Wandering around Urbis has left the building at the weekend, it was hard not admire the achievements of Urbis. Urbis was a proper Manchester museum fully in tune with the confident concept of the original modern city, birthplace of the industrial revolution and now a world centre for the popular culture of the post industrial age.
That was never going to be an easy sell, but there is no doubt that its most recent exhibitions demonstrated that Urbis had found its groove, only for the city council to suffer a sudden crisis of confidence and, without consultation, poach the failing National Football Museum from Preston. (Which really doesn’t want to come to Manchester.)
The National Football Museum is quite a gamble for Manchester. Urbis will close with visitor numbers at a high of 250,000 a year. The National Football Museum attracts just 100,000 to Preston, but is targeted with quadrupling that to 400,000 thanks to its swanky new address. If it doesn’t, the arts throughout Manchester will suffer.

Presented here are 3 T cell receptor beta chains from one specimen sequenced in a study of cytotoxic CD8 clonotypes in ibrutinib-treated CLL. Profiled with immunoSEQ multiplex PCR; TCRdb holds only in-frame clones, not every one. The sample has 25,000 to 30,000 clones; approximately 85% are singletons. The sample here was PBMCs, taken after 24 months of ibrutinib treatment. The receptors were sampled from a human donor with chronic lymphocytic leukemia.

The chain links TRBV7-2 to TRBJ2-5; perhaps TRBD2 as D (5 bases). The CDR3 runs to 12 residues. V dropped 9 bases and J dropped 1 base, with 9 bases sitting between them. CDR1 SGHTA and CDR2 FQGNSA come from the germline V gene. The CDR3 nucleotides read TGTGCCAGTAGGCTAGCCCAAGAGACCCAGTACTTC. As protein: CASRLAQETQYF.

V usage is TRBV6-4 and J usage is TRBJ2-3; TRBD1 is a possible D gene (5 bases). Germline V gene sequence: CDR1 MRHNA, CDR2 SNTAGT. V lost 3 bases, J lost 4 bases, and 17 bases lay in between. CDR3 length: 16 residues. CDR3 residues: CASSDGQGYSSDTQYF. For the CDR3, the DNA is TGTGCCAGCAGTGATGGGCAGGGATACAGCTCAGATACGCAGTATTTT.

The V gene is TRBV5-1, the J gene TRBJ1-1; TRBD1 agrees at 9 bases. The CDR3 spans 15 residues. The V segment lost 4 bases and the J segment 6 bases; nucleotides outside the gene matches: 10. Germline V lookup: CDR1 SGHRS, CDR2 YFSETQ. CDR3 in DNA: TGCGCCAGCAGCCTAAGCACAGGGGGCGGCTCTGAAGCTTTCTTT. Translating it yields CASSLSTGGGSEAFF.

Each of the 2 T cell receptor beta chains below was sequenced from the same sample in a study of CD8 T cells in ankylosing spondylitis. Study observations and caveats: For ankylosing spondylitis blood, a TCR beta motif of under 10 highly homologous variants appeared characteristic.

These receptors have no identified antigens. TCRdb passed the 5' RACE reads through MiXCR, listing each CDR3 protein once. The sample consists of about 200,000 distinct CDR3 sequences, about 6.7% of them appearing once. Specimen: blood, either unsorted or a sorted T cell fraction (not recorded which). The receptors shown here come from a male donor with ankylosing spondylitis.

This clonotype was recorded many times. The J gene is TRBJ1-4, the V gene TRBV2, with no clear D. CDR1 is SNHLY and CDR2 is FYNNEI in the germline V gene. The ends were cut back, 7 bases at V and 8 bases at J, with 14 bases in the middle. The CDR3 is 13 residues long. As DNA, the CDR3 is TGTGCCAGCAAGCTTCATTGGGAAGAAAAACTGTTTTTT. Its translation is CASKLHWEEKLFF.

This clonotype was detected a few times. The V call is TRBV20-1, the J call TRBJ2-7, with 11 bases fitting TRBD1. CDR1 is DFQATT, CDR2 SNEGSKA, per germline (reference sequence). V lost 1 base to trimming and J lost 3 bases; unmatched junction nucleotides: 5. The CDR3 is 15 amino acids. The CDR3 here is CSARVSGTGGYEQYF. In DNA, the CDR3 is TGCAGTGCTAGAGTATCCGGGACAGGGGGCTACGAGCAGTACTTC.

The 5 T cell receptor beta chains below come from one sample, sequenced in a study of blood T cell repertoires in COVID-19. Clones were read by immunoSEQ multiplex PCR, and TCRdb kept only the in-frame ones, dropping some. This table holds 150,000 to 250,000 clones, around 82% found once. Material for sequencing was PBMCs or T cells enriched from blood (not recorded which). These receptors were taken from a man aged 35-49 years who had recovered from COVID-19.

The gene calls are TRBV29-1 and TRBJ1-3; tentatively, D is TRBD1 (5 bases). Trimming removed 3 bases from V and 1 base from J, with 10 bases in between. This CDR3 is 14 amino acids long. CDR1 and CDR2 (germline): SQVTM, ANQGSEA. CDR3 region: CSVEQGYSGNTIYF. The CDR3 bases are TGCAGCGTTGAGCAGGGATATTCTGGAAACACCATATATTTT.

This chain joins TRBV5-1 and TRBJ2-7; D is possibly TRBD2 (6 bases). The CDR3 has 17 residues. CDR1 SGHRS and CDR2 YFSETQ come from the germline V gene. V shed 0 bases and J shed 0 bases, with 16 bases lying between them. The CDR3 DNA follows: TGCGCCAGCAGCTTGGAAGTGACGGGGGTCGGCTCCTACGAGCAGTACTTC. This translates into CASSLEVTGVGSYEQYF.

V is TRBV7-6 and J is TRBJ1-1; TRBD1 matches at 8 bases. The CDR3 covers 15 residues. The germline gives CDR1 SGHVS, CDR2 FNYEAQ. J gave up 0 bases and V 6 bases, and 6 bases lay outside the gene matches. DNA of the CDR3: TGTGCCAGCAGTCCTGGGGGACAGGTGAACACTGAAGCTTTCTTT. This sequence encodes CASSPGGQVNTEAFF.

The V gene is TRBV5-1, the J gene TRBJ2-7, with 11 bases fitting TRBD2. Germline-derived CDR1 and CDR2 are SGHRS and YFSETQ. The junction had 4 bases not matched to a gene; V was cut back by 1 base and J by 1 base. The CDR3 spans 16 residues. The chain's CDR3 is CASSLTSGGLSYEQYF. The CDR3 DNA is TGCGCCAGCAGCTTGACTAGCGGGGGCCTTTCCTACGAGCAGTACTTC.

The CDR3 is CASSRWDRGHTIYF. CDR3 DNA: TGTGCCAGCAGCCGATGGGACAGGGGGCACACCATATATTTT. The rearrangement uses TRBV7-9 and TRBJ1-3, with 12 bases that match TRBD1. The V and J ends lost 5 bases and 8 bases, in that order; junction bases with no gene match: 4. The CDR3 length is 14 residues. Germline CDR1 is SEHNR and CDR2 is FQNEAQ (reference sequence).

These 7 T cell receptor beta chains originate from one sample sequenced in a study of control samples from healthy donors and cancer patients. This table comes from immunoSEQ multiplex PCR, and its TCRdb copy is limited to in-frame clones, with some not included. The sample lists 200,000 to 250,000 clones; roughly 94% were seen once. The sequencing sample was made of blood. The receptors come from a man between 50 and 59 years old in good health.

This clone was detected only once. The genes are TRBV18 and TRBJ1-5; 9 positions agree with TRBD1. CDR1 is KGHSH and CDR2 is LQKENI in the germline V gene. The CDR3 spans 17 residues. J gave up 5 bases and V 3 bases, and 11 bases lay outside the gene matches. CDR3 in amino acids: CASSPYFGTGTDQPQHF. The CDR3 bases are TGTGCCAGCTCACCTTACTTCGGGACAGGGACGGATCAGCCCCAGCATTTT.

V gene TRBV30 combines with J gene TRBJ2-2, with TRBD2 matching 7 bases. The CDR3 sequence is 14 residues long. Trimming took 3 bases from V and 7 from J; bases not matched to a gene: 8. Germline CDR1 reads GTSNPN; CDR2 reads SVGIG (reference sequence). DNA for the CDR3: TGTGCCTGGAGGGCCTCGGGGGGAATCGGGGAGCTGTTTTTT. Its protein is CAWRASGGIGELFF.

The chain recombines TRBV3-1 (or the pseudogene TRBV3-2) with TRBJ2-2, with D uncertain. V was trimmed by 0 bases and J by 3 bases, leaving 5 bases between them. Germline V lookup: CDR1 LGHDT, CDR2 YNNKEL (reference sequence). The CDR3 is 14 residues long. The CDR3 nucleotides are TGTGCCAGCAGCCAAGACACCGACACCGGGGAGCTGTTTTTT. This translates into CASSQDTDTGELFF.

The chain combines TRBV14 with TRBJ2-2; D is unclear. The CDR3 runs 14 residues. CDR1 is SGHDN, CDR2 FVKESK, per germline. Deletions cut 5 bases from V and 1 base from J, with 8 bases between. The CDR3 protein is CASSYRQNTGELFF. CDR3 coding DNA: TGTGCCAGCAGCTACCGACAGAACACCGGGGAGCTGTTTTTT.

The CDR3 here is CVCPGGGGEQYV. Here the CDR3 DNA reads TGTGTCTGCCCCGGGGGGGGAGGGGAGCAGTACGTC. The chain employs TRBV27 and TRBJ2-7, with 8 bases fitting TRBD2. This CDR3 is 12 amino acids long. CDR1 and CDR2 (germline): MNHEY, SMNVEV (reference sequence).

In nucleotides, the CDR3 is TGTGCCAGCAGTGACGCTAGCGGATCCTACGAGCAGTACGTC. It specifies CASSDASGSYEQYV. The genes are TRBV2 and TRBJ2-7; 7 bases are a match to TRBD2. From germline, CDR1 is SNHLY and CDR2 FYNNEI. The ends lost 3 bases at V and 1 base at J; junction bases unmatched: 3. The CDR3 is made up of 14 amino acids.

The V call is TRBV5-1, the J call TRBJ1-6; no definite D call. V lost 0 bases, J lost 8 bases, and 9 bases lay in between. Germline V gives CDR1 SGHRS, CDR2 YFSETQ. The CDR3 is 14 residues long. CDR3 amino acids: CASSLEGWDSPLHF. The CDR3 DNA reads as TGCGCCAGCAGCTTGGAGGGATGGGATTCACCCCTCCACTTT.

And there are good reasons to suspect that a National Football Museum will fail wherever it is situated. Football is a tribal pursuit. You support your team through thick and thin. You don’t worry about who owns the team or what players get up to off the pitch and quickly forgive them sins on the pitch. You may exhibit as much bias and prejudice as you like. It’s an outlet for all that stuff.
When it comes to artefacts, what’s sacred to one set of fans is less than worthless to another, which is why it makes sense for each club to have its own collection of memorabilia.
This points to the central flaw in a National Football Museum. Museums intellectualise their subjects — that’s what they’re for — but football is not an intellectual pursuit, nor does it aspire to be an intellectual pursuit. Nor should it aspire to be an intellectual pursuit. And that’s why the National Football Museum is doomed to miss its challenging targets.